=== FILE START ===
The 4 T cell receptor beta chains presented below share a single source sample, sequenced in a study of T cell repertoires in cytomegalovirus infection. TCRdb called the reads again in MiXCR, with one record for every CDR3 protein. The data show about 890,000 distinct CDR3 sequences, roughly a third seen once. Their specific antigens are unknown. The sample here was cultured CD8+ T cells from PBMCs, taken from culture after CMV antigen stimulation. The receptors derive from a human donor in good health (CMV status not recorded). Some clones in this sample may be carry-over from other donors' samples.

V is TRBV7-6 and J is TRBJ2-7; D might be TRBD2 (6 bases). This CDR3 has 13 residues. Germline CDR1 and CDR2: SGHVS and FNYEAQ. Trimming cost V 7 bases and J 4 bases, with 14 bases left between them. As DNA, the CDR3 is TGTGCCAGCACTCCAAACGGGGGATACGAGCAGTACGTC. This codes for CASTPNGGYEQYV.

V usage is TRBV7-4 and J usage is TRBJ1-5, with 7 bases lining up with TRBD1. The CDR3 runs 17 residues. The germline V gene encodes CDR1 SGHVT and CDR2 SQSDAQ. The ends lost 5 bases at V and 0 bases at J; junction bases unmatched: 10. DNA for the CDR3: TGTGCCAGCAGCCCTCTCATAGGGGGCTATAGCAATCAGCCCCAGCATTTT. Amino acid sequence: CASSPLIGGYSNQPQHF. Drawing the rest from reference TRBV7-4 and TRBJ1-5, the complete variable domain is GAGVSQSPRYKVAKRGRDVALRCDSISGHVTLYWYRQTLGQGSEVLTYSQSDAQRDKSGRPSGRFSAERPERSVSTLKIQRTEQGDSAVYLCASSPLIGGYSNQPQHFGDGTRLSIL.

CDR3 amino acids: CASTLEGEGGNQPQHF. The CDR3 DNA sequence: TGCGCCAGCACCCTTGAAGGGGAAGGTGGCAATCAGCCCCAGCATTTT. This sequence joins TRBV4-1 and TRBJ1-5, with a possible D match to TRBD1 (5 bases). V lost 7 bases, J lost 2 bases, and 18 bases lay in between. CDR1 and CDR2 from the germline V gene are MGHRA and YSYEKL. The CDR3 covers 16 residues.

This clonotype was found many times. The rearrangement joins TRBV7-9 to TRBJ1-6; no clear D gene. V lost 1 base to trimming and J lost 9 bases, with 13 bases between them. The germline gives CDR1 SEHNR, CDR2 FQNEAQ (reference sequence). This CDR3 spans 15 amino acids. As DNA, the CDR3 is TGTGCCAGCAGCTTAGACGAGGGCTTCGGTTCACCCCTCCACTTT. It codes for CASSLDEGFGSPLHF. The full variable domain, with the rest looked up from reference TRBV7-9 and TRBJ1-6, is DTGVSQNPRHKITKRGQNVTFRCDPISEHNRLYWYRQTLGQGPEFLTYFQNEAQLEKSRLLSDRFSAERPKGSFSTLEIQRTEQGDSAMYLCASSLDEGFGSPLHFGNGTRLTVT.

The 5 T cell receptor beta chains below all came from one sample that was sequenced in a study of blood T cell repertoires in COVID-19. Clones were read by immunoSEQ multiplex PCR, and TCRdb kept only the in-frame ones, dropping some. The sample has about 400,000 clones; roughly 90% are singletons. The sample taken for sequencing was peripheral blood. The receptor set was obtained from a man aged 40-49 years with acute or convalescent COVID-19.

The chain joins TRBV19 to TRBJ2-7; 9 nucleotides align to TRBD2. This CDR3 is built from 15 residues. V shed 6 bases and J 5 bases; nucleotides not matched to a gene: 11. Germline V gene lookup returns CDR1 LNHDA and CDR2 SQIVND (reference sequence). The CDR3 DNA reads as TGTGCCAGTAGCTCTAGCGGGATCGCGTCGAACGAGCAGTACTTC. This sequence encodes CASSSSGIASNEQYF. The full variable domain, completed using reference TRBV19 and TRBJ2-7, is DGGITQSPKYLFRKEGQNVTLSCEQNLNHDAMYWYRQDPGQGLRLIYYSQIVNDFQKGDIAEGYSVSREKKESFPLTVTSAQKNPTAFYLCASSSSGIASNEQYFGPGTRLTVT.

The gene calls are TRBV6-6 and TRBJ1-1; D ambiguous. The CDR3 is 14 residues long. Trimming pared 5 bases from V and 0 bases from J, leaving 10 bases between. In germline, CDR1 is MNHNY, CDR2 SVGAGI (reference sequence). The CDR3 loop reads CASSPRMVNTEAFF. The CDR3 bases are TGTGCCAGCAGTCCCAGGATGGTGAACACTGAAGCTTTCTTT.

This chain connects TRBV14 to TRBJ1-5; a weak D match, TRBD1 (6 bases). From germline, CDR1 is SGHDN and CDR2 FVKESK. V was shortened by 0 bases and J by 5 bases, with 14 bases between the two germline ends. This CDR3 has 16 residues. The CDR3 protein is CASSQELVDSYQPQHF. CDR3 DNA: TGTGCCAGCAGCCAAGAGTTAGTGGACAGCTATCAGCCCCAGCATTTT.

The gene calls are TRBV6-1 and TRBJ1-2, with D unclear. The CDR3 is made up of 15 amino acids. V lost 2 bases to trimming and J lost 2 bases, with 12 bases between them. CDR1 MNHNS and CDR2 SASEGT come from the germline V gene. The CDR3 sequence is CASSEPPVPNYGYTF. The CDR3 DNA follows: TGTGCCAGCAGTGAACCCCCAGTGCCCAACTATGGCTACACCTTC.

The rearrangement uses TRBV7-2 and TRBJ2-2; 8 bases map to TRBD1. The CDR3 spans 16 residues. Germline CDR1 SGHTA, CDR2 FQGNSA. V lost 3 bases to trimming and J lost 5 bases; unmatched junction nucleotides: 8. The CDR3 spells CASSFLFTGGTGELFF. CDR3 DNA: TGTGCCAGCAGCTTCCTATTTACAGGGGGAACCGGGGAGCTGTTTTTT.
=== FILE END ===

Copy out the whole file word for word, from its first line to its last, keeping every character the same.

The 4 T cell receptor beta chains presented below share a single source sample, sequenced in a study of T cell repertoires in cytomegalovirus infection. TCRdb called the reads again in MiXCR, with one record for every CDR3 protein. The data show about 890,000 distinct CDR3 sequences, roughly a third seen once. Their specific antigens are unknown. The sample here was cultured CD8+ T cells from PBMCs, taken from culture after CMV antigen stimulation. The receptors derive from a human donor in good health (CMV status not recorded). Some clones in this sample may be carry-over from other donors' samples.

V is TRBV7-6 and J is TRBJ2-7; D might be TRBD2 (6 bases). This CDR3 has 13 residues. Germline CDR1 and CDR2: SGHVS and FNYEAQ. Trimming cost V 7 bases and J 4 bases, with 14 bases left between them. As DNA, the CDR3 is TGTGCCAGCACTCCAAACGGGGGATACGAGCAGTACGTC. This codes for CASTPNGGYEQYV.

V usage is TRBV7-4 and J usage is TRBJ1-5, with 7 bases lining up with TRBD1. The CDR3 runs 17 residues. The germline V gene encodes CDR1 SGHVT and CDR2 SQSDAQ. The ends lost 5 bases at V and 0 bases at J; junction bases unmatched: 10. DNA for the CDR3: TGTGCCAGCAGCCCTCTCATAGGGGGCTATAGCAATCAGCCCCAGCATTTT. Amino acid sequence: CASSPLIGGYSNQPQHF. Drawing the rest from reference TRBV7-4 and TRBJ1-5, the complete variable domain is GAGVSQSPRYKVAKRGRDVALRCDSISGHVTLYWYRQTLGQGSEVLTYSQSDAQRDKSGRPSGRFSAERPERSVSTLKIQRTEQGDSAVYLCASSPLIGGYSNQPQHFGDGTRLSIL.

CDR3 amino acids: CASTLEGEGGNQPQHF. The CDR3 DNA sequence: TGCGCCAGCACCCTTGAAGGGGAAGGTGGCAATCAGCCCCAGCATTTT. This sequence joins TRBV4-1 and TRBJ1-5, with a possible D match to TRBD1 (5 bases). V lost 7 bases, J lost 2 bases, and 18 bases lay in between. CDR1 and CDR2 from the germline V gene are MGHRA and YSYEKL. The CDR3 covers 16 residues.

This clonotype was found many times. The rearrangement joins TRBV7-9 to TRBJ1-6; no clear D gene. V lost 1 base to trimming and J lost 9 bases, with 13 bases between them. The germline gives CDR1 SEHNR, CDR2 FQNEAQ (reference sequence). This CDR3 spans 15 amino acids. As DNA, the CDR3 is TGTGCCAGCAGCTTAGACGAGGGCTTCGGTTCACCCCTCCACTTT. It codes for CASSLDEGFGSPLHF. The full variable domain, with the rest looked up from reference TRBV7-9 and TRBJ1-6, is DTGVSQNPRHKITKRGQNVTFRCDPISEHNRLYWYRQTLGQGPEFLTYFQNEAQLEKSRLLSDRFSAERPKGSFSTLEIQRTEQGDSAMYLCASSLDEGFGSPLHFGNGTRLTVT.

The 5 T cell receptor beta chains below all came from one sample that was sequenced in a study of blood T cell repertoires in COVID-19. Clones were read by immunoSEQ multiplex PCR, and TCRdb kept only the in-frame ones, dropping some. The sample has about 400,000 clones; roughly 90% are singletons. The sample taken for sequencing was peripheral blood. The receptor set was obtained from a man aged 40-49 years with acute or convalescent COVID-19.

The chain joins TRBV19 to TRBJ2-7; 9 nucleotides align to TRBD2. This CDR3 is built from 15 residues. V shed 6 bases and J 5 bases; nucleotides not matched to a gene: 11. Germline V gene lookup returns CDR1 LNHDA and CDR2 SQIVND (reference sequence). The CDR3 DNA reads as TGTGCCAGTAGCTCTAGCGGGATCGCGTCGAACGAGCAGTACTTC. This sequence encodes CASSSSGIASNEQYF. The full variable domain, completed using reference TRBV19 and TRBJ2-7, is DGGITQSPKYLFRKEGQNVTLSCEQNLNHDAMYWYRQDPGQGLRLIYYSQIVNDFQKGDIAEGYSVSREKKESFPLTVTSAQKNPTAFYLCASSSSGIASNEQYFGPGTRLTVT.

The gene calls are TRBV6-6 and TRBJ1-1; D ambiguous. The CDR3 is 14 residues long. Trimming pared 5 bases from V and 0 bases from J, leaving 10 bases between. In germline, CDR1 is MNHNY, CDR2 SVGAGI (reference sequence). The CDR3 loop reads CASSPRMVNTEAFF. The CDR3 bases are TGTGCCAGCAGTCCCAGGATGGTGAACACTGAAGCTTTCTTT.

This chain connects TRBV14 to TRBJ1-5; a weak D match, TRBD1 (6 bases). From germline, CDR1 is SGHDN and CDR2 FVKESK. V was shortened by 0 bases and J by 5 bases, with 14 bases between the two germline ends. This CDR3 has 16 residues. The CDR3 protein is CASSQELVDSYQPQHF. CDR3 DNA: TGTGCCAGCAGCCAAGAGTTAGTGGACAGCTATCAGCCCCAGCATTTT.

The gene calls are TRBV6-1 and TRBJ1-2, with D unclear. The CDR3 is made up of 15 amino acids. V lost 2 bases to trimming and J lost 2 bases, with 12 bases between them. CDR1 MNHNS and CDR2 SASEGT come from the germline V gene. The CDR3 sequence is CASSEPPVPNYGYTF. The CDR3 DNA follows: TGTGCCAGCAGTGAACCCCCAGTGCCCAACTATGGCTACACCTTC.

The rearrangement uses TRBV7-2 and TRBJ2-2; 8 bases map to TRBD1. The CDR3 spans 16 residues. Germline CDR1 SGHTA, CDR2 FQGNSA. V lost 3 bases to trimming and J lost 5 bases; unmatched junction nucleotides: 8. The CDR3 spells CASSFLFTGGTGELFF. CDR3 DNA: TGTGCCAGCAGCTTCCTATTTACAGGGGGAACCGGGGAGCTGTTTTTT.